A Dog Walker Who Inherited a Chuck Close Painting Has His High Hopes Dashed at Auction

A psychedelic trip on magic mushrooms convinced Mark Herman he would get $10 million for the work.

Chuck Close, Untitled (Danaë), 1965-66. Courtesy Heritage Auctions.

A former dog walker living on Social Security benefits in Upper Manhattan, Mark Herman thought he had struck it rich when he was gifted an early canvas by Chuck Close, one of the innovators of late 20th-century art. His dreams were reinforced during a psychedelic experience with magic mushrooms, when he became convinced the painting would sell for $10 million. Despite these high hopes, in the end, the piece sold for the more modest sum of $50,000, including buyer’s fees, at a November 14 sale at Heritage Auction House.

Herman received the painting in 2022 when his sole client, an ex-law professor named Isidore Silver, gave it to him, knowing it to be a lost work by painter Close. The brightly hued painting, Untitled (Danaë) (1965–66), shows a reclining female nude. 

“I see it as a transitional piece tying together Chuck Close’s early work to his 1970s photorealism,” Taylor Curry, director of Modern and contemporary art at Heritage New York, said in a phone interview. 

Close, who was an instructor at the University of Massachusetts Amherst when he painted the work, was not yet known for his photorealist portraits, and was painting in a more abstract style informed by Willem de Kooning. These paintings were marked as much by their edgy titles as by their expressionist brushwork. Some referenced child sexuality, according to the New York Times, for example I’m only 12 and already my mother’s lover wants me and I am the only virgin in my school.

Silver represented Close in a free speech case against the school when it closed an exhibition of the works after just five days and removed the paintings from display, winning in court but losing on appeal. The paintings, per the Times, vanished into obscurity. 

In Curry’s mind, the experience in Massachusetts may well have driven Close’s move to New York. “If he had a successful exhibition, he probably would have stayed. He upset a lot of people and I think that’s one of the reasons he came to New York,” the auctioneer said. “Otherwise, who knows what we would have seen from him?”

Chuck Close at the 2016 MoMA Party in the Garden Benefit at the Museum of Modern Art, New York Ciity. Photo by Liam McMullan ©Patrick McMullan.

Chuck Close at the 2016 MoMA Party in the Garden Benefit at the Museum of Modern Art, New York Ciity. Photo by Liam McMullan ©Patrick McMullan.

Herman would later become Silver’s dog walker, and when the two hit it off, Silver gave Herman the canvas along with a 17-year-old toy poodle. 

The gift seemed like a windfall when Herman looked into Close’s previous market success, since the artist showed at Pace Gallery and his paintings sold for millions at auction. But Pace, according to the Times, would require $5,000 to stretch and evaluate the painting—money Herman did not have. Sotheby’s, meanwhile, agreed to offer the canvas at auction in December 2022 with a high estimate of $20,000. Because it was an early, abstract work and because Close’s market was affected by accusations of sexual harassment, the auction house did not predict it would reach the highs of some of his more recognizable works, much less the price promised by the psychedelic mushrooms.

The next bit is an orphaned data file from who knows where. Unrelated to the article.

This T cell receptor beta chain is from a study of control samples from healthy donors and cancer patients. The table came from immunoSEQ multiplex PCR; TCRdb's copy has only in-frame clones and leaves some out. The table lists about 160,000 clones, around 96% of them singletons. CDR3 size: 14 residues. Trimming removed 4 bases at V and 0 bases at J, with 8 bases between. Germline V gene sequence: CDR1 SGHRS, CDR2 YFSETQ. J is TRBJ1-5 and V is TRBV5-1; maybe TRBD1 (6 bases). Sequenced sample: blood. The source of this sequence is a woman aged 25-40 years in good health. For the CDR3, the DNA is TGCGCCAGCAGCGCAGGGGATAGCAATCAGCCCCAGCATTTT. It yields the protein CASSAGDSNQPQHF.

But things got more complicated when Sotheby’s reached out to Pace, and Pace in turn contacted the artist’s studio, and it was revealed that neither had records of the work, meaning it could not be authenticated. Sotheby’s revoked the offer of sale, and in fact billed Herman $1,742 for stretching the canvas. 

“It was a smack to the face,” Herman said, speaking to Artnet News by phone. “I knew the painting was real, and I’m sure they did too, but I just think they didn’t want to get involved. They didn’t want anything to do with ‘nude’ and Chuck Close in the same sentence.”

With the studio failing to confirm the work’s authenticity, Herman made the rounds of organizations like the Museum of Modern Art, the Whitney Museum of American Art, and the International Foundation for Art Research, but they either were not interested or required payment and documentation in order to investigate the work, which were beyond Herman’s means. The University had no record of the 1967 exhibition, Herman said. 

In a stroke of luck, an archivist at the University of Massachusetts unearthed some data on the original exhibition, including a copy of the Massachusetts Collegian that included the article “Art Exhibit Closed by UMass Officials,” complete with photos of the painting in question. Sotheby’s was unswayed, but for Herman, “It was like looking at a winning lottery ticket.” 

Heritage came to the rescue, estimating the painting to sell at $20,000 to $30,000. An early bid even came in at $40,000, according to the Times, but bidding stalled there, and after two minutes, the auctioneer’s hammer dropped. The painting went to lawyer James Pincow and his father, Robert, for $50,000, including the house’s fees. 

“I’m happy with what I got,” Herman stoically said over the phone. “It rose to about its level. If it garnered a lot more it would have been an outlier.”


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